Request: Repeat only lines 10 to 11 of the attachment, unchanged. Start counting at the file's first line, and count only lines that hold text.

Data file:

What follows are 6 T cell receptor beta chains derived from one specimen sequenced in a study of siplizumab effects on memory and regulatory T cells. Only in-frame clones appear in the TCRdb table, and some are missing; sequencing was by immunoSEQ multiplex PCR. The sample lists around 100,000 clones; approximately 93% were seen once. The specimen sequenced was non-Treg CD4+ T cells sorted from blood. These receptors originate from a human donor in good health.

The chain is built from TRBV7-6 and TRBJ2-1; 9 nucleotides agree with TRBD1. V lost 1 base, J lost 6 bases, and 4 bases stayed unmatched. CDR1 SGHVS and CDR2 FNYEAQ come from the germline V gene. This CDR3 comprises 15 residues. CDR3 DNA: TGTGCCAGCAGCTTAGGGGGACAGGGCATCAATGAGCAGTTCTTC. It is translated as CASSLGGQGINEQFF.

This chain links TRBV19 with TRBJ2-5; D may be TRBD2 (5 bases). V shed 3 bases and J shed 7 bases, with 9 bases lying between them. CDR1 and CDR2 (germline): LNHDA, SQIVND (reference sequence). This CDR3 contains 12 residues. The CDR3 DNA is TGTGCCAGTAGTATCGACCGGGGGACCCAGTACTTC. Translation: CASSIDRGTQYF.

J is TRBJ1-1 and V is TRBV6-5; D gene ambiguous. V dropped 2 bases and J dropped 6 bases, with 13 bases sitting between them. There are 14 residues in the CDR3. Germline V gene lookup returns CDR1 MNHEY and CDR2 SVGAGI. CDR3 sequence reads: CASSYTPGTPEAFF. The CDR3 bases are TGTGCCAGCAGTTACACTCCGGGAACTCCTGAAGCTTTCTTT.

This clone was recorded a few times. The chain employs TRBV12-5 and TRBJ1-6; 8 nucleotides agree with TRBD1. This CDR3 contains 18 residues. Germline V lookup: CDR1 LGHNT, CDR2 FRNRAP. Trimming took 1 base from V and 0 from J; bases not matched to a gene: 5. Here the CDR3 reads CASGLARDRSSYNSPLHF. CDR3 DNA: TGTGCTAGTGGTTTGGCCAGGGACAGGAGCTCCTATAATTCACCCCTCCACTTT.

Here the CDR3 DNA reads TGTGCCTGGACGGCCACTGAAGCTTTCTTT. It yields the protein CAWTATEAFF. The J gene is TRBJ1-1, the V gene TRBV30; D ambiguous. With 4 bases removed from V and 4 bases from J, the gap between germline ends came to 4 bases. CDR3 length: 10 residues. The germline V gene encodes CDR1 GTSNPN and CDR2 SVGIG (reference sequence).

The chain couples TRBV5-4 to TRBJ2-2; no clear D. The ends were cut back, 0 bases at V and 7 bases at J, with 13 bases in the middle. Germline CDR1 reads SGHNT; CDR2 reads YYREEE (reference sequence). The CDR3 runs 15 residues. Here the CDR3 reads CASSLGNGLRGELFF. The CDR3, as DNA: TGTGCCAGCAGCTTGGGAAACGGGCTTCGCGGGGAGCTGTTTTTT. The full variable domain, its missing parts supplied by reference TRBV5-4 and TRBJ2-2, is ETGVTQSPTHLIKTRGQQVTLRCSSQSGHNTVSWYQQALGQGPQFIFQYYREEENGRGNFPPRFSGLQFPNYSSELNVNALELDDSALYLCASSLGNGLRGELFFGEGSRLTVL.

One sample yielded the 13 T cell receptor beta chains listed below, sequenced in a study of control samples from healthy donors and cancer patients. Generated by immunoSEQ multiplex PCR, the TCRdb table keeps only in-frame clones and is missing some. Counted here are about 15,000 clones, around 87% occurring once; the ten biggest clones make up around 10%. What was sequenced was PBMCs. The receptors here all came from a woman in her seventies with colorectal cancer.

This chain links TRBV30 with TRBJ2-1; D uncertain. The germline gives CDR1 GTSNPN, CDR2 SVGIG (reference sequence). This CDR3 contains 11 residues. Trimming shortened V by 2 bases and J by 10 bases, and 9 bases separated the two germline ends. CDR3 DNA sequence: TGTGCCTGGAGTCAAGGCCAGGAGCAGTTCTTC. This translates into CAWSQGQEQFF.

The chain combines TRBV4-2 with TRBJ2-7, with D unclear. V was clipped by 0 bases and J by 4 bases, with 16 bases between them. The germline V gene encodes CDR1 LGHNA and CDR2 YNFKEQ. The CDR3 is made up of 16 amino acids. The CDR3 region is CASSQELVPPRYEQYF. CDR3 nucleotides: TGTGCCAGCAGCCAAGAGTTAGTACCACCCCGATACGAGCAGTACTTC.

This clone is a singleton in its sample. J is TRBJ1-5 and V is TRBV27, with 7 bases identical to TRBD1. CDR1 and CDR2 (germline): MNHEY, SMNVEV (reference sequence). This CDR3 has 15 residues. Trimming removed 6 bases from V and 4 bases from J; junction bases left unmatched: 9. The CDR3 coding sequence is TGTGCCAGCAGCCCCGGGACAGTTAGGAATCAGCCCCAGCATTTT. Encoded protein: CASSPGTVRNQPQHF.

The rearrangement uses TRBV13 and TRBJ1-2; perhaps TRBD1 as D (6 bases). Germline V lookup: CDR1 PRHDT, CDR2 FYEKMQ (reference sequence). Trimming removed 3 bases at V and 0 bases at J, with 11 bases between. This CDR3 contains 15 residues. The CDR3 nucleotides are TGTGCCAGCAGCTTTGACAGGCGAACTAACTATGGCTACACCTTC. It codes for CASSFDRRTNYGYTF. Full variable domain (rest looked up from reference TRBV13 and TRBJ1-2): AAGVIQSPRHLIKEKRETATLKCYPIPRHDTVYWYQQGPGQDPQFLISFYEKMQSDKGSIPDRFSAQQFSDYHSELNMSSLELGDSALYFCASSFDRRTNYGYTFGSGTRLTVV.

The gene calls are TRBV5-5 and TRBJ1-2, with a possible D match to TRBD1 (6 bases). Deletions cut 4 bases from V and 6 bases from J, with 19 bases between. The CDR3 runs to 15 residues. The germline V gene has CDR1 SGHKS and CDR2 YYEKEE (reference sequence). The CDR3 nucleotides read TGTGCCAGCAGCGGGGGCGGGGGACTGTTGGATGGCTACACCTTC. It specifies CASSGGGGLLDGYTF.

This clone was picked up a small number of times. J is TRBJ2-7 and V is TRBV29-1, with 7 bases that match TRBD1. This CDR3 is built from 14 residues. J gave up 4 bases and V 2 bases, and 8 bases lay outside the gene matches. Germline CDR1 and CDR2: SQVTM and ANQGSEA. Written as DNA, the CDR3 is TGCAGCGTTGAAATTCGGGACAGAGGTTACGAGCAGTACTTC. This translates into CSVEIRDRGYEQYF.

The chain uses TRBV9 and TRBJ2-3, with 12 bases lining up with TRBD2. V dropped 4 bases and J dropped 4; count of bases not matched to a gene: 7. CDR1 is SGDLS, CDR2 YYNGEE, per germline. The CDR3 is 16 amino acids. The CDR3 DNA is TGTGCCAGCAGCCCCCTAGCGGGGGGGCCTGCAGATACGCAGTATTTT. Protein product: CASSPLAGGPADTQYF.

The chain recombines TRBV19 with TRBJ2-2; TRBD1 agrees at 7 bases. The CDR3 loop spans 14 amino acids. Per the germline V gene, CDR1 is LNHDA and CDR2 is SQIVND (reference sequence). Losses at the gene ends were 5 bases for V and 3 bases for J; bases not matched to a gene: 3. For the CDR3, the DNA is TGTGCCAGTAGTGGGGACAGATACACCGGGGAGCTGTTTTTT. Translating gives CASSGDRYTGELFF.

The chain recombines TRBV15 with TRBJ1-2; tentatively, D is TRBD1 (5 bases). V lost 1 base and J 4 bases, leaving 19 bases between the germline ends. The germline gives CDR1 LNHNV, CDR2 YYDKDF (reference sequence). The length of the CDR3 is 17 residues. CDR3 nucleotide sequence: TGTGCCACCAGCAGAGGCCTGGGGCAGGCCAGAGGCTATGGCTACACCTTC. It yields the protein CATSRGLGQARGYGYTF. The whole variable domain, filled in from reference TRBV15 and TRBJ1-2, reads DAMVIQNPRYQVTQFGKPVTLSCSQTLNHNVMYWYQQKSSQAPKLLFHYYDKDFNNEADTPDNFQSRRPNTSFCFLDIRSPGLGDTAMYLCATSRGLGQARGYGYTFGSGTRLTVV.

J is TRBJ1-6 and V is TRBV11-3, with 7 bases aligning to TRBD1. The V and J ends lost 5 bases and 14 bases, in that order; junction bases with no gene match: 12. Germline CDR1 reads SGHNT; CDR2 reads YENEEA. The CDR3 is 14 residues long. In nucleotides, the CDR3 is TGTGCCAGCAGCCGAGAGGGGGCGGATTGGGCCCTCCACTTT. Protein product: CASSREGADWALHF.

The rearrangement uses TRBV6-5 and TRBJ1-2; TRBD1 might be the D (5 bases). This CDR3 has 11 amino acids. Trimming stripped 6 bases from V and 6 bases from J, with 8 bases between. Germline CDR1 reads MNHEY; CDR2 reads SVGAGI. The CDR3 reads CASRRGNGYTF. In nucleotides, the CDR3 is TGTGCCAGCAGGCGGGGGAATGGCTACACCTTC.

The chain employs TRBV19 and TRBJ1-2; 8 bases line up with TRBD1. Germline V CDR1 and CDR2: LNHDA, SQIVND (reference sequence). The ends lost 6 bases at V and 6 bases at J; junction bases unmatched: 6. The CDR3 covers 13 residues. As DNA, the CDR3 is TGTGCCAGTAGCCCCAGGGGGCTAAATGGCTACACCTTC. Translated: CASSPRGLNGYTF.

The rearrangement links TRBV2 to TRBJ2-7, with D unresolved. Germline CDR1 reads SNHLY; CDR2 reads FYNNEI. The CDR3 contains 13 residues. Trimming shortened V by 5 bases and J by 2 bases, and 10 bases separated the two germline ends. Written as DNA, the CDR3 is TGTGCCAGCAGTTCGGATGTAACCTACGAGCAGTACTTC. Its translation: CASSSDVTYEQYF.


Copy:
The chain combines TRBV4-2 with TRBJ2-7, with D unclear. V was clipped by 0 bases and J by 4 bases, with 16 bases between them. The germline V gene encodes CDR1 LGHNA and CDR2 YNFKEQ. The CDR3 is made up of 16 amino acids. The CDR3 region is CASSQELVPPRYEQYF. CDR3 nucleotides: TGTGCCAGCAGCCAAGAGTTAGTACCACCCCGATACGAGCAGTACTTC.

This clone is a singleton in its sample. J is TRBJ1-5 and V is TRBV27, with 7 bases identical to TRBD1. CDR1 and CDR2 (germline): MNHEY, SMNVEV (reference sequence). This CDR3 has 15 residues. Trimming removed 6 bases from V and 4 bases from J; junction bases left unmatched: 9. The CDR3 coding sequence is TGTGCCAGCAGCCCCGGGACAGTTAGGAATCAGCCCCAGCATTTT. Encoded protein: CASSPGTVRNQPQHF.